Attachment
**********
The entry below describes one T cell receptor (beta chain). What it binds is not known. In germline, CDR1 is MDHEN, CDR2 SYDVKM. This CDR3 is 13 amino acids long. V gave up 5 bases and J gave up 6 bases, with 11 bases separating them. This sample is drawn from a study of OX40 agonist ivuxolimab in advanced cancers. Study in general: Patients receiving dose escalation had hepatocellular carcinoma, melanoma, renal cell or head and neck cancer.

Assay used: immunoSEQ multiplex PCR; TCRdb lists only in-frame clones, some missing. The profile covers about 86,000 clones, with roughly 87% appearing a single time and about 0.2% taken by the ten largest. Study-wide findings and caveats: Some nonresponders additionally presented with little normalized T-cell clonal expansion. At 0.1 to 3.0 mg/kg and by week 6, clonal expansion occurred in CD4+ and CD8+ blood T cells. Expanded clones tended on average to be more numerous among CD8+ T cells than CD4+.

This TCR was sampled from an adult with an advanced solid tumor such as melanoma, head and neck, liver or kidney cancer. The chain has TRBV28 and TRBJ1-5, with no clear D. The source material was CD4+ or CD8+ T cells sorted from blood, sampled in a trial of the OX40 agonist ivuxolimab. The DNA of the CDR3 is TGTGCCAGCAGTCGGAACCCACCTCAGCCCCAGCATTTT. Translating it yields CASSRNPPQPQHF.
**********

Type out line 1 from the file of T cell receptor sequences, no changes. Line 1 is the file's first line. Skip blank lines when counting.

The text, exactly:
The entry below describes one T cell receptor (beta chain). What it binds is not known. In germline, CDR1 is MDHEN, CDR2 SYDVKM. This CDR3 is 13 amino acids long. V gave up 5 bases and J gave up 6 bases, with 11 bases separating them. This sample is drawn from a study of OX40 agonist ivuxolimab in advanced cancers. Study in general: Patients receiving dose escalation had hepatocellular carcinoma, melanoma, renal cell or head and neck cancer.